Mountain Village

Mountain Village

In May 2008, I visited an NGO in Guatemala and witnessed the most extreme poverty I have ever seen, in the 3rd most malnourished country in the world. The stories of preventable disease, death, despair, and sheer desperation were some of the worst I have ever heard. This is a long story, so I will split it up into two parts: Mayan Village and Mountain Village. I won’t use names because I don’t have permission, but feel free to contact me if you would like to know how you can support this mission work.

We drove through the desert of Guatemala to Zacapa, and up a mountain ridge to a village called Pinalito. The only way to reach the village was through a dried up river bed. My hosts worried that we might not be able to make it, since we could get stuck if it started raining. Luckily, the rain held up, and we made it to the mission at the peak of the mountain in Pinalito.

I can honestly say that I have never seen such abject poverty in my entire life as I did in Pinalito. Like in Castulo, the residents of Pinalito eat primarily corn tortillas, which leaves them malnourished. Their children die of malnutrition, usually at a very young age. Maternal mortality in labor is also common, and the closest hospital is at the base of the mountain in Zacapa. The rough terrain on the mountain side, along with the subsistence-agriculture living of Pinalito’s residents, places each family at a fair distance from its closest neighbor.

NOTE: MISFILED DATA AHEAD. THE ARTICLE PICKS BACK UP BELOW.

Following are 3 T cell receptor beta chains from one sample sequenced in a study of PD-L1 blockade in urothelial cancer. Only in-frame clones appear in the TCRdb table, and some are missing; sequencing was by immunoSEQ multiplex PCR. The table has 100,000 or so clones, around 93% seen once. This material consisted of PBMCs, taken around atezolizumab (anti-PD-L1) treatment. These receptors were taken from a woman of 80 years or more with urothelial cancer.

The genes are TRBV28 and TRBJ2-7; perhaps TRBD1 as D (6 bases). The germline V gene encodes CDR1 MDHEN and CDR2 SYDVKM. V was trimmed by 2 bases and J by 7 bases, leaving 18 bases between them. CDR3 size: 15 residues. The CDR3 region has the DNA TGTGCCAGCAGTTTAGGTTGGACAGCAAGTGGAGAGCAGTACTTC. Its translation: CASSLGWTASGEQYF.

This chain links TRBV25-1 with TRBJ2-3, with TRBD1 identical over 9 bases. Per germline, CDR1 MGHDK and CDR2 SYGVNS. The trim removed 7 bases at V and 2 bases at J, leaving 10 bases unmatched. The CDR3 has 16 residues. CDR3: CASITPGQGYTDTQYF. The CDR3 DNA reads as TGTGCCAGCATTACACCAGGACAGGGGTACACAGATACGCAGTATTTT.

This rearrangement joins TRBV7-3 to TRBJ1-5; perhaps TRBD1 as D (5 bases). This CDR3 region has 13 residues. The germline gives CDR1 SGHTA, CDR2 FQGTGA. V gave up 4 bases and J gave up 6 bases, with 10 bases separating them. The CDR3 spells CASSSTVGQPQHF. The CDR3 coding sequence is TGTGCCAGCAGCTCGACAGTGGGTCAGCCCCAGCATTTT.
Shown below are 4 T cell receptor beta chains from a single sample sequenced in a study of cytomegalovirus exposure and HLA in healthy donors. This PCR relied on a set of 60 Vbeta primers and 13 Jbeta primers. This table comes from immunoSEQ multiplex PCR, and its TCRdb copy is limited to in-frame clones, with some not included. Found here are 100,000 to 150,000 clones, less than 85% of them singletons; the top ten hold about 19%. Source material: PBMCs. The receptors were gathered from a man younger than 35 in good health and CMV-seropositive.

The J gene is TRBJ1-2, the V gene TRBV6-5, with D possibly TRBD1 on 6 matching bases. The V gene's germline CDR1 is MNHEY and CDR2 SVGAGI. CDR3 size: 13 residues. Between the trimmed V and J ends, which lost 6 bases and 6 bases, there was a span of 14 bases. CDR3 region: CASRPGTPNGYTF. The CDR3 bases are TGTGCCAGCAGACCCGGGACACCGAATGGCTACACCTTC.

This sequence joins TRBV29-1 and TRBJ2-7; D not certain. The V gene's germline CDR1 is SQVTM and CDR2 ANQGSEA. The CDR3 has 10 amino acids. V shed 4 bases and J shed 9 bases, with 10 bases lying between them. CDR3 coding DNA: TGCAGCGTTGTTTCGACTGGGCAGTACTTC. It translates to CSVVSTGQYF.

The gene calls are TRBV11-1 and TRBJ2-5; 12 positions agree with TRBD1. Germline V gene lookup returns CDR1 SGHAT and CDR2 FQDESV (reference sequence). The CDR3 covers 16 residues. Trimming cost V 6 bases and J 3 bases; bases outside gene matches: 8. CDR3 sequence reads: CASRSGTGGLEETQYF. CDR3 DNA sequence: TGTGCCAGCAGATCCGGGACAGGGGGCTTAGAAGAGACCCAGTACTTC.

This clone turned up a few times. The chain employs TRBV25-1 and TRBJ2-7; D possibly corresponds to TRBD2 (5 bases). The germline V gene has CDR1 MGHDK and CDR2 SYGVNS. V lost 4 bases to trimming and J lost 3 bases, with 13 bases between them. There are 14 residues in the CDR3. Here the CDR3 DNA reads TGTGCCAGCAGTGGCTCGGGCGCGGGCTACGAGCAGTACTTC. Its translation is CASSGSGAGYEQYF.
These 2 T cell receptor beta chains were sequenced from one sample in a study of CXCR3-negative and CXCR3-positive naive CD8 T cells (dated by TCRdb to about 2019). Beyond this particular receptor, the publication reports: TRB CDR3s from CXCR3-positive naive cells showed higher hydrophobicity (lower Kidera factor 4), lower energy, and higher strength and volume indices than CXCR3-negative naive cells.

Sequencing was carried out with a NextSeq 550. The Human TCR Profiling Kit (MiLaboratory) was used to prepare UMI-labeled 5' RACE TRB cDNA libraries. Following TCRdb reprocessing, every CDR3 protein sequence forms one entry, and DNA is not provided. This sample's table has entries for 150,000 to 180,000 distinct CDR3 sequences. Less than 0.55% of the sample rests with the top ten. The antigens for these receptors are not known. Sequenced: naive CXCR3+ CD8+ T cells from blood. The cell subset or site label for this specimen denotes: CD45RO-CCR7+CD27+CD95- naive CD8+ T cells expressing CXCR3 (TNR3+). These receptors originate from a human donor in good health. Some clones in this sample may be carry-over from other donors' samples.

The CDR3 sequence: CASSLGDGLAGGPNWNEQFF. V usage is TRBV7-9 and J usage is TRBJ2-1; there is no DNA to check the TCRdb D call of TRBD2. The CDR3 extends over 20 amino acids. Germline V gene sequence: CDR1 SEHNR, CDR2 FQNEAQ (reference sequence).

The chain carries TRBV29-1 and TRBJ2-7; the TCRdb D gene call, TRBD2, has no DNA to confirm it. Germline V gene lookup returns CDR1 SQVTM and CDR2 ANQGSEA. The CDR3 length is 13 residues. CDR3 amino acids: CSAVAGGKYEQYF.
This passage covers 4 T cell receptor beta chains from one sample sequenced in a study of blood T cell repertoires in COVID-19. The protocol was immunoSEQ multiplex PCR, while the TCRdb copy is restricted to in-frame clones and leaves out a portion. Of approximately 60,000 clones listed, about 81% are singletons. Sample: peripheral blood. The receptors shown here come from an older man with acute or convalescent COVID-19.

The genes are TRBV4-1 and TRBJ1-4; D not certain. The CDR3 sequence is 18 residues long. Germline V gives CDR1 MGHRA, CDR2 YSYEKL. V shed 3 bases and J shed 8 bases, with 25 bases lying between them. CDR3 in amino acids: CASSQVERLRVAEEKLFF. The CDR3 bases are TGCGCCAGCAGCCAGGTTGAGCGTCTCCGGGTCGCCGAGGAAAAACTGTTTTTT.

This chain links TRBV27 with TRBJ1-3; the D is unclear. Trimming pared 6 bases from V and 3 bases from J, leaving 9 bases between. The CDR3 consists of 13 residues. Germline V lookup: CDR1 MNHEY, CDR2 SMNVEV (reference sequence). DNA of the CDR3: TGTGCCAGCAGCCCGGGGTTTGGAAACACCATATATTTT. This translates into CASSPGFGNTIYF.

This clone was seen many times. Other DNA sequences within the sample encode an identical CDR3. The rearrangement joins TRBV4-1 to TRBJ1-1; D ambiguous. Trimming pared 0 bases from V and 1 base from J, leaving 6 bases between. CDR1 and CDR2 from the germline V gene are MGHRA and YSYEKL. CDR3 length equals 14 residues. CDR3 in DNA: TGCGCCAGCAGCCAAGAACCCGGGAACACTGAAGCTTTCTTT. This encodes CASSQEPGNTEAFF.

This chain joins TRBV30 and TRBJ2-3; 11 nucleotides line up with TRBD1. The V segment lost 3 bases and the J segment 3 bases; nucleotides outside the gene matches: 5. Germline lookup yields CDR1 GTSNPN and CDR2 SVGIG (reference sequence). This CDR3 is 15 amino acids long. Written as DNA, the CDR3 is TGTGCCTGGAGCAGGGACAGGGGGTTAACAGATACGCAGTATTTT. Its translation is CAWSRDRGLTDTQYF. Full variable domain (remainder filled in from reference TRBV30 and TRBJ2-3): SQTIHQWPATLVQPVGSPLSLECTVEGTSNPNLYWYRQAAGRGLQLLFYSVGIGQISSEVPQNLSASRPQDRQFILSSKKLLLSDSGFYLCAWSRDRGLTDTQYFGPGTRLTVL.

The mission began as a clinic and school for the children of Pinalito, and children walk from all over the mountain, bare-footed through the jungle, to get an education in exchange for food. The feeding program rewards students for their school attendance each month with beans, rice, and sugar; or else they might not be allowed to attend. The clinic is equipped to provide basic medical attention (stitches, broken bones, etc.), give vitamins to new mothers/children, and distribute clothes to whomever needs them. Occasionally doctors or dentists visit with teams from the states, and volunteer their services in the clinic. Some teams of volunteers help with construction projects.

The missionaries teach the farmers new techniques to generate revenue for the village. They have learned how to grow completely organic coffee (using soapy water instead of insecticides to kill bugs.) There is a factory where they collectively roast the coffee. The missionaries use their network to connect the producers with buyers in the states, without collecting a profit. Macadamia nut trees shade the coffee plants, and will eventually be another cash crop for sale. While we were there, the mission hosted a session on how to graft citrus plants. They recently started to use earth worm composting, which I thought was great. The mission itself was solar and gas powered, since there is no electricity on the mountain. In general, it was very sustainable.